Why I Hope My Kids Notice Me Fail

This blog has been a place for me to share life & work with y’all, & I think that the two have intersected sooooo much in the past few months. As always, I’m going to be real honest with y’all… it is so so so hard to be re-building my photography business in Houston, building my LipSense business, trying to keep the house semi-clean, re-learning to cook now that Max is commuting (I’ve been SPOILED y’all!), and being a mommy to these two.


Again, in all honesty, I haven’t always handled it as gracefully as I would hope. I’m still trying to figure out a balance to all of this, and I’m not sure that good balance is ever something that is found. I think it’s something that is continually in flux, something that must be continually worked on & nurtured.

I know they are going to see me fail – a lot. And sometimes that means I’m not the best mommy I can be, or even the decent mommy I should be. While I know those mommy-fail moments (or the business-fail moments, or the personal-fail moments) aren’t ideal, I hope that someday, they can look back and see how hard their parents worked. That we really worked at our education, at business, at faith, at parenting, at marriage, at self-care & at life. That the hard work is worth it, even if that means failing sometimes. I hope they learn from us that the hard work is needed even more after a fall, and that it does bring a return.

Because if these two can grow up to be the kind of women who keep working hard at the things that matter & giving themselves a little grace in the process – even when the failing makes them want to quit – then I’ve helped teach them a lesson that will serve them their whole lives. If they can work hard for the things that matter to them, for the things that in their hearts they know are right, they will be successful no matter how it looks from the outside. And I hope they can look back at growing up with me & know that they learned that being a human – an imperfect human – is more than just ok.

When It’s Over

A few of our most recent threenager melt-downs have been because something fun is ending – Halloween trick-or-treating/handing out candy, & then not getting to finish an episode on TV before heading to school.

In the midst of the meltdowns, and especially once she’s calmed down again, I’m trying my best to teach her that when we’re sad about something good ending, it’s best to just focus on the fun & stay happy. That when we get sad about the end, it adds in more negative feelings rather than just holding onto the positive ones.

I am completely aware that this lesson/reasoning is more advanced than a three-year-old can really appreciate. But I’m starting now in the hopes that as she gets older, this may be one of the lessons that really sticks & helps form who she is as a person. And let’s be real honest here, it’s a lesson I am still trying to teach myself.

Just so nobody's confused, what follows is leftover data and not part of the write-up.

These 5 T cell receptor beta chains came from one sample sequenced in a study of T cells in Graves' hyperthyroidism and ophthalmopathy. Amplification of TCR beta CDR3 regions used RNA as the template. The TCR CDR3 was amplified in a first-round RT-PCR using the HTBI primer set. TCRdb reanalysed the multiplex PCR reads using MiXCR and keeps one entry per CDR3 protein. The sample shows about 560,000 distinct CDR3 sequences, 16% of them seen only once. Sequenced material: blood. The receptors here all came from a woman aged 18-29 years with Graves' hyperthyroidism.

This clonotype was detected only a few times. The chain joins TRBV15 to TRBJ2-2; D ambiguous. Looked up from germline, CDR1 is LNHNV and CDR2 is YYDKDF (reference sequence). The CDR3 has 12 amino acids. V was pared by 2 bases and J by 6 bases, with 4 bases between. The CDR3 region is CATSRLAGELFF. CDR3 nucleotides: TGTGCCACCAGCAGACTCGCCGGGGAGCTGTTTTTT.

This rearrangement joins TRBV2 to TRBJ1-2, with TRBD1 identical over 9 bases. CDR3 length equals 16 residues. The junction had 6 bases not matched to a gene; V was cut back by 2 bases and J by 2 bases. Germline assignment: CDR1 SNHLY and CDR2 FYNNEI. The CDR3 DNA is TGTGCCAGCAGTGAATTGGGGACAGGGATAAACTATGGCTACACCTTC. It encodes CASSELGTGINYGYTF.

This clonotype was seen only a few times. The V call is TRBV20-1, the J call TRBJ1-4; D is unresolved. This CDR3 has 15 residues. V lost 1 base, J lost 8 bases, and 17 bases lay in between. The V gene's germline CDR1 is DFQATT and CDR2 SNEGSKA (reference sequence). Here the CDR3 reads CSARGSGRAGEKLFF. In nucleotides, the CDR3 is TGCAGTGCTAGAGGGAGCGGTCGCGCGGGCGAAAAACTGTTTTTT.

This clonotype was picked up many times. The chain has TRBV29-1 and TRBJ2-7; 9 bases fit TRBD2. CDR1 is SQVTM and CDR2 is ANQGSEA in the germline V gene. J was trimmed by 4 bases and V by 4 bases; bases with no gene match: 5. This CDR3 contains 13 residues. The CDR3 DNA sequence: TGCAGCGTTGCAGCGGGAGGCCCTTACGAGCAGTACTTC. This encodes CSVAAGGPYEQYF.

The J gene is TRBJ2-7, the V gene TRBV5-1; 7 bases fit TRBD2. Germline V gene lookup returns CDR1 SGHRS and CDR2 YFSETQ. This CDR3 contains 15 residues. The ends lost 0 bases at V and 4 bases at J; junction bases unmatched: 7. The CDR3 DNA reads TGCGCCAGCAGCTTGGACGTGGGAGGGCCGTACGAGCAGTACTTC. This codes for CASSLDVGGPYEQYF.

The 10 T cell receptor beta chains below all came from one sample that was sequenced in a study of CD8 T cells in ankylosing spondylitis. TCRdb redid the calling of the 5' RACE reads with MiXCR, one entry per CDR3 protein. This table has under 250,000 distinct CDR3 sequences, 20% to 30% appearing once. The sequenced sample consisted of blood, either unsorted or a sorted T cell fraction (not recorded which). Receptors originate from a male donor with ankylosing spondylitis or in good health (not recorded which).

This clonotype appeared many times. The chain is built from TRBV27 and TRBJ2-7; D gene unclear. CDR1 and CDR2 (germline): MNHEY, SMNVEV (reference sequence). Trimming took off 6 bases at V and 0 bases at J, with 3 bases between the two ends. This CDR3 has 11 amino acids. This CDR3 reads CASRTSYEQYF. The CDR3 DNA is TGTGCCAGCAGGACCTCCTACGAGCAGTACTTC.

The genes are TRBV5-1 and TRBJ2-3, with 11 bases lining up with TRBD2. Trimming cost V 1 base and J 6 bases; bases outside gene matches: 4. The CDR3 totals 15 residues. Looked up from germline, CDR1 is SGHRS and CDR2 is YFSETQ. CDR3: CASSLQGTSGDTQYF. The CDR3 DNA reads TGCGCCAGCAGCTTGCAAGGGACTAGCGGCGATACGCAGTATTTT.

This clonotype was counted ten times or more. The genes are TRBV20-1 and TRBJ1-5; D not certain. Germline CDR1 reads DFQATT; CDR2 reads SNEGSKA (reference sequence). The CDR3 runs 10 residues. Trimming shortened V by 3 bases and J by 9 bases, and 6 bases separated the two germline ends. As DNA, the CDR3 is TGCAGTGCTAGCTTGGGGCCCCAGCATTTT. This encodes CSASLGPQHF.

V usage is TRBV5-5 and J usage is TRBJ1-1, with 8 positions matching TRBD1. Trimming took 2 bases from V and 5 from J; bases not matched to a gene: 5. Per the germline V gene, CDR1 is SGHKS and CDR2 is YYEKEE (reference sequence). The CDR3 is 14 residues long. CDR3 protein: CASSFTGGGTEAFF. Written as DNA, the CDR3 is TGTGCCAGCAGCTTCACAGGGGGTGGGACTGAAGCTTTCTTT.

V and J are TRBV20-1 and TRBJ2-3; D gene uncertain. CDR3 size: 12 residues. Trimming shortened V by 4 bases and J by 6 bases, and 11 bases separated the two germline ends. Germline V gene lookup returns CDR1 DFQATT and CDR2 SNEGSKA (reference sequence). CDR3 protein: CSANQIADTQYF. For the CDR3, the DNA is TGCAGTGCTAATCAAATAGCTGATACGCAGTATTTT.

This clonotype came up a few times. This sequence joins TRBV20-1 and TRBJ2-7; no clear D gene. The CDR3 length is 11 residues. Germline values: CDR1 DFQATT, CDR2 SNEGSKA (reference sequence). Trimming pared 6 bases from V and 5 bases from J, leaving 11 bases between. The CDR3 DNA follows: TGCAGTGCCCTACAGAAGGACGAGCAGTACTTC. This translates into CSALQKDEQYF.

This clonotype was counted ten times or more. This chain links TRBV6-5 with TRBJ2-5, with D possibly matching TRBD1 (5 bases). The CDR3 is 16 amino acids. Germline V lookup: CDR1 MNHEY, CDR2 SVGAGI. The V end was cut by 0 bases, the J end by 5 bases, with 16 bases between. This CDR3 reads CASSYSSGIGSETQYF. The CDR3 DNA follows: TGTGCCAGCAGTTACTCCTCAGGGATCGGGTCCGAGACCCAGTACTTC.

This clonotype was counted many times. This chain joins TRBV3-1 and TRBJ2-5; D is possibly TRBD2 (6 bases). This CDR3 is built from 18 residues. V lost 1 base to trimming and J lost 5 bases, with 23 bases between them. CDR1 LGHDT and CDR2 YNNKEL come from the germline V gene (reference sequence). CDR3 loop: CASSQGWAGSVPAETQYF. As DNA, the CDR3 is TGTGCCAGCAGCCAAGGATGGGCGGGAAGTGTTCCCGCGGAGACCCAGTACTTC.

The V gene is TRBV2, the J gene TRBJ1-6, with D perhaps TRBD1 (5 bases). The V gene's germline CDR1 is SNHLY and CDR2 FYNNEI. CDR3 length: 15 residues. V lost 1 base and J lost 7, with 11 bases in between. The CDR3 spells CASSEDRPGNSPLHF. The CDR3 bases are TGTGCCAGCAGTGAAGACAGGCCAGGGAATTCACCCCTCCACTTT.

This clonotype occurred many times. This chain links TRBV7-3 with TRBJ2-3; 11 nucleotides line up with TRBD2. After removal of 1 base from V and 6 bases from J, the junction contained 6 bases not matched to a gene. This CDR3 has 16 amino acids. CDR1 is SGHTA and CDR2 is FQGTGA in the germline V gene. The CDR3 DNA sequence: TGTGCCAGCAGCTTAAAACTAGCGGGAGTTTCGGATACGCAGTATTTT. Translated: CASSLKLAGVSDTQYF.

Just in the past week, as I left California & all of my family, and again when I left Austin & two of my best friends, it was really hard to fight off the tears & the sadness at the leaving. But I really did try to keep my heart in the happiness that the trips brought long after leaving. And you know what? It helped.

So if you’re in the midst of an ending, leaving a place or a time or a season that you’ve loved & enjoyed, try to keep your heart in that place of gratitude & enjoyment rather than entering that place of sadness & mourning that comes so naturally to most of us. And maybe, just maybe, you’ll be able to extend that joyful season just a little bit longer.


Intentional Living

I received a suggestion a little while ago to read The 4-Hour Workweek by Timothy Ferriss, and I was intrigued and decided to give it a try. I haven’t gotten too far into the book just yet, but I think one of the main points is really interesting, and warrants taking a little bit of time to really think about your current life & plans for the future.

Ferriss talks about the mentality of the “New Rich” and how rather than putting off enjoyment, travel and rejuvenation to the end of life in retirement, we can inject mini-retirements periodically into our lives as we go. We can work fewer hours without location constraints, so travel is a viable option at all times.


Now, the old-school part of me thinks sure, that’s great and all, but in the real world most people have to put in the work, pay your dues, and earn the enjoyment of retirement.

The other part of me sees the value in this way of thinking and not putting-off living until later, when we may or may not be capable. And there’s always the thought that changing financial situations may not allow for the things we think we’ll do “someday.”

One key thing that really stuck with me right away though was that you have to be intentional about the time you want to free up. So if you’re working to cut back your workdays from 5 days to 4 days a week, you can’t just be working to have more free time. You need to want to have the time for a specific reason – whether it’s learning to bake, being able to make it to your kids’ sports competitions, or traveling to historic landmarks around your state.

The key is to be specific, and work to make sure you’re living too. And really, whether you follow the rest of the plan or buy into the “New Rich” idea/lifestyle, I think that is such a valuable lesson and reminder to us all. Be smart, but don’t keep putting off living until later!

So what is one thing that you want to intentionally start building into your life?